Species–accumulation curves and taxonomic surrogates: an integrated approach for estimation of regional species richness

Authors

  • Antonio Terlizzi,

    Corresponding author
    1. Laboratorio di Zoologia e Biologia Marina, Dipartimento di Scienze e Tecnologie Biologiche ed Ambientali, Università del Salento, Lecce, Italy
    • Correspondence: Antonio Terlizzi, Laboratory of Zoology and Marine Biology, Department of Biological and Environmental Science and Technologies (DiSTeBA), University of Salento, I-73100 Lecce, Italy.

      E-mail: antonio.terlizzi@unisalento.it

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  • Marti J. Anderson,

    1. New Zealand Institute for Advanced Study (NZIAS), Massey University, Auckland, New Zealand
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  • Stanislao Bevilacqua,

    1. Laboratorio di Zoologia e Biologia Marina, Dipartimento di Scienze e Tecnologie Biologiche ed Ambientali, Università del Salento, Lecce, Italy
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  • Karl I. Ugland

    1. Marine Biology Research Group, Department of Biology, University of Oslo, Oslo, Norway
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Abstract

Aim

A species–accumulation curve may represent a direct expression of β-diversity, the rate at which diversity increases from local to regional scale. Patterns of variation in β-diversity tend to be consistent when measured across lower levels of the Linnaean taxonomic hierarchy (i.e. using species, genera or families). Our aim was to assess the relationships between species–accumulation curves and β-diversity at different taxonomic levels and to combine the logic of species–accumulation curves with taxonomic surrogacy to provide a new approach for cost-effective and reliable estimates of large-scale species richness (γ-diversity).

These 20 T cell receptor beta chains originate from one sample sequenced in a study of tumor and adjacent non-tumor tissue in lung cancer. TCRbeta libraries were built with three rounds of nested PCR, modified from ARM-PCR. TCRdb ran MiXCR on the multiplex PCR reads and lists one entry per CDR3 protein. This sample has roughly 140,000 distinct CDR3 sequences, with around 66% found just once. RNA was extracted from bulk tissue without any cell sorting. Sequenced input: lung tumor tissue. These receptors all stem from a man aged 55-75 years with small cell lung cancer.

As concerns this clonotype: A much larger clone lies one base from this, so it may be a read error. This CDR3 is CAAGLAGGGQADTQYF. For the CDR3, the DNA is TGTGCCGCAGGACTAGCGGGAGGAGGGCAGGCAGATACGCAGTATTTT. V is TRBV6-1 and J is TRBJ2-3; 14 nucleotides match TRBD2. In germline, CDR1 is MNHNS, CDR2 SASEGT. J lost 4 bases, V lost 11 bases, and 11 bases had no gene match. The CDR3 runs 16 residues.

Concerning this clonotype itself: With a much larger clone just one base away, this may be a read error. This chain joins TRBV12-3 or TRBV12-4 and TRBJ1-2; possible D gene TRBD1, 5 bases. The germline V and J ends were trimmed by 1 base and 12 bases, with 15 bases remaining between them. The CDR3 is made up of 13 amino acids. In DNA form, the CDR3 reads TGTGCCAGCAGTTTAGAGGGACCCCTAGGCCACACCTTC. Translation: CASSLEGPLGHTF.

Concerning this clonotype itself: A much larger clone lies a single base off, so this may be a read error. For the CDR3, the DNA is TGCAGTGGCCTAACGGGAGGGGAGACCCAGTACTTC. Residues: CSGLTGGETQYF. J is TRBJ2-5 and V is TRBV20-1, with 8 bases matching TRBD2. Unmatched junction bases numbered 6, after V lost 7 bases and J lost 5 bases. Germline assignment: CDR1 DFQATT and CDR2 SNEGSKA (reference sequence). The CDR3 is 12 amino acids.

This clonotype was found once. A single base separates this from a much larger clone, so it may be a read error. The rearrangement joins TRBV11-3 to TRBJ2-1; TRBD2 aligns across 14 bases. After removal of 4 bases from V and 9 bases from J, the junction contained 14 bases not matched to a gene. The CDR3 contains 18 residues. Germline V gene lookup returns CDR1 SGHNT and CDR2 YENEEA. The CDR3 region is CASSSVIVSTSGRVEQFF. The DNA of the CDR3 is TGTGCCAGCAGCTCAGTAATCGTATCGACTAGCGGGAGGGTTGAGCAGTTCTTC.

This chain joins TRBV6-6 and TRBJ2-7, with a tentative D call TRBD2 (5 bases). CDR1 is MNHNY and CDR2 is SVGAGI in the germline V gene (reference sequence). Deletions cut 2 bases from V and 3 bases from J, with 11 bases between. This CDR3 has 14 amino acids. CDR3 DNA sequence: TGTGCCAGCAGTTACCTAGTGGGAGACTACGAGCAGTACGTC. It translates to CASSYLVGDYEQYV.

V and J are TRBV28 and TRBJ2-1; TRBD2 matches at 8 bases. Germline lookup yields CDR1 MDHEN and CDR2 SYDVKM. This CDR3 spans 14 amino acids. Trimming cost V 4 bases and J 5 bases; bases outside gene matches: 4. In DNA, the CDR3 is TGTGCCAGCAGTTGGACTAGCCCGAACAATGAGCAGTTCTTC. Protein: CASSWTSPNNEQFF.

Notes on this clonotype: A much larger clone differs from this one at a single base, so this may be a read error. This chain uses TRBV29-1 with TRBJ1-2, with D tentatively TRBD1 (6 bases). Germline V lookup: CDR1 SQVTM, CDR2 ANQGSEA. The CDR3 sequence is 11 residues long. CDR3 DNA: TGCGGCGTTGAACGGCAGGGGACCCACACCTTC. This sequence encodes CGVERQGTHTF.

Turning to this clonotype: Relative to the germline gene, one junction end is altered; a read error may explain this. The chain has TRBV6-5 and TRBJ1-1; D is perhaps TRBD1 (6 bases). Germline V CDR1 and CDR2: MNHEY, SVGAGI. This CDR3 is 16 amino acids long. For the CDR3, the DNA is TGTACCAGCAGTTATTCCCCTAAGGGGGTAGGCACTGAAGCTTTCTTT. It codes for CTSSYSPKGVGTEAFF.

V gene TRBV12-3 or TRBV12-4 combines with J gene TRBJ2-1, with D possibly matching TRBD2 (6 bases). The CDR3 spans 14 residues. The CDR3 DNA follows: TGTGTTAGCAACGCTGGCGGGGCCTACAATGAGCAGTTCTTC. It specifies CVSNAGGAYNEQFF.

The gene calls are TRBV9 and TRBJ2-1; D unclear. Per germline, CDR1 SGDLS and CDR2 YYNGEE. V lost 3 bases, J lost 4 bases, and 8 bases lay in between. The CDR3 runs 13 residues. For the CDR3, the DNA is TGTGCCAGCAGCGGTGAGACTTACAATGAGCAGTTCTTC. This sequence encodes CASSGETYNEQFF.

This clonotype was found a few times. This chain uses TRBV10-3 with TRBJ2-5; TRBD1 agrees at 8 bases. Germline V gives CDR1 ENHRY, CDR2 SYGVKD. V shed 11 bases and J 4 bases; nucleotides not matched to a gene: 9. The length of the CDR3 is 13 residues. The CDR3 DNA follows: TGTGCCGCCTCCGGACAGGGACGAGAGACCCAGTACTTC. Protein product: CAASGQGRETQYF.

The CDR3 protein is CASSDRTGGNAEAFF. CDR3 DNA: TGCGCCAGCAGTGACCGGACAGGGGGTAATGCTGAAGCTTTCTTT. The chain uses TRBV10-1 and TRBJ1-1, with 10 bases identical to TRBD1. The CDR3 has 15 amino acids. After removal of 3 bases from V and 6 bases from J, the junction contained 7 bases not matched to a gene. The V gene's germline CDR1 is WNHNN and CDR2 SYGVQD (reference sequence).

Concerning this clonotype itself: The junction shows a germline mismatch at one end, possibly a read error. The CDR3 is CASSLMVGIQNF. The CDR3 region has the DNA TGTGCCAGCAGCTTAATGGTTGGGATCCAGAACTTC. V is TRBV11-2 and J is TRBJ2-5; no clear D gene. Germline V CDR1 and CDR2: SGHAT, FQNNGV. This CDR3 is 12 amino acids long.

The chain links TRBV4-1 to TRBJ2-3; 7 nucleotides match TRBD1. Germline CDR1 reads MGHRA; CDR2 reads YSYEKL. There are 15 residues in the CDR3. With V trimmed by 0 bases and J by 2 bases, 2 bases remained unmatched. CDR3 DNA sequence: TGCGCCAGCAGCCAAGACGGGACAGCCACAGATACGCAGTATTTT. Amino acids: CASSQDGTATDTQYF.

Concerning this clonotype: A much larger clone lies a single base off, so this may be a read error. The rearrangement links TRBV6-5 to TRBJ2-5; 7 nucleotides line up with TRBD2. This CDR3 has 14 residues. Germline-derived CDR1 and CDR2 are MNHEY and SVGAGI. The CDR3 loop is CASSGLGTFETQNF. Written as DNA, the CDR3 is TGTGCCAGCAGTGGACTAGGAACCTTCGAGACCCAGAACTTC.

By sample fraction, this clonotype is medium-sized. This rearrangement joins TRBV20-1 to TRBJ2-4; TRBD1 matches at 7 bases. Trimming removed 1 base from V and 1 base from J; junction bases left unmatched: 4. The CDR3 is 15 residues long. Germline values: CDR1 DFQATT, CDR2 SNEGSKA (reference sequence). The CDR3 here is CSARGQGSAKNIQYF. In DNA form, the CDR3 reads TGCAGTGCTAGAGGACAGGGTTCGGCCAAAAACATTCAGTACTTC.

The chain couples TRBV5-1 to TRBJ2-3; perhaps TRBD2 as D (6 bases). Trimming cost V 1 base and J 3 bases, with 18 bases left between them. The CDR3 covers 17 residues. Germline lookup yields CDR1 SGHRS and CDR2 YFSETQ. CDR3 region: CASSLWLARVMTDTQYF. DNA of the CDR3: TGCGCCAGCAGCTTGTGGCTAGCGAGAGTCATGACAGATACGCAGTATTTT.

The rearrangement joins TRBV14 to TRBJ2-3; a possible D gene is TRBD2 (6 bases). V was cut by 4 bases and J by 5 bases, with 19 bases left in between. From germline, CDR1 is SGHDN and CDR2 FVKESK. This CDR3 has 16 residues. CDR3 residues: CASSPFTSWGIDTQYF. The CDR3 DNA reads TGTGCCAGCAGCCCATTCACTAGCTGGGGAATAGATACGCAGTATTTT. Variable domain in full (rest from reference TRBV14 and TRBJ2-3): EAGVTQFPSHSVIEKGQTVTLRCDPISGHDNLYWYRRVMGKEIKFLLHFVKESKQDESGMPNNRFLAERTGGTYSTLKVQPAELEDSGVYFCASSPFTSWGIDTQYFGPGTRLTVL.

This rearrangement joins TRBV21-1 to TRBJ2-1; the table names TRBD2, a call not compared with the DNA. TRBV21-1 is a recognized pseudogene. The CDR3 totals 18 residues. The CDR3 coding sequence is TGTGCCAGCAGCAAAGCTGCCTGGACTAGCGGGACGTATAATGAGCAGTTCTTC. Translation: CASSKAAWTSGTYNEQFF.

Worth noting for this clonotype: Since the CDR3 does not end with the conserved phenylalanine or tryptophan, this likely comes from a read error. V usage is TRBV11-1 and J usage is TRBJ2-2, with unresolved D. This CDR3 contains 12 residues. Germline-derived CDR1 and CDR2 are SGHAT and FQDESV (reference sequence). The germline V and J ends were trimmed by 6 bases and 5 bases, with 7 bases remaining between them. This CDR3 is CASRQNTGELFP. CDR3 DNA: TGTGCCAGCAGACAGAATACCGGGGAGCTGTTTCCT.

Location

Mediterranean, N Atlantic and SW Pacific.

Methods

We provide here a novel framework to extrapolate quantitative measures of species richness in large areas from accumulation curves based on extensive sampling at the family level coupled with estimation of species-to-family ratios from a subset of sampling units where organisms are identified to the species level. We demonstrated the effectiveness of the approach by analysing six datasets of diverse marine molluscan assemblages from different biogeographical regions and habitat types.

Results

The approach proposed here can be used successfully to gain substantial efficiencies in sampling, potentially reducing the number of sampling units in which organisms have to be identified at species level between 50 and 75%, while still allowing reliable estimates of regional species richness.

Main conclusions

Our results highlight the potential of this approach to improve the general exploration of biodiversity, especially for large-scale monitoring programs. The method we propose differs from previously described approaches by taking into account the spatial heterogeneity of species distributions within the sampled area and also by relying on estimates of species-to-family ratios obtained directly from the specific area of interest.

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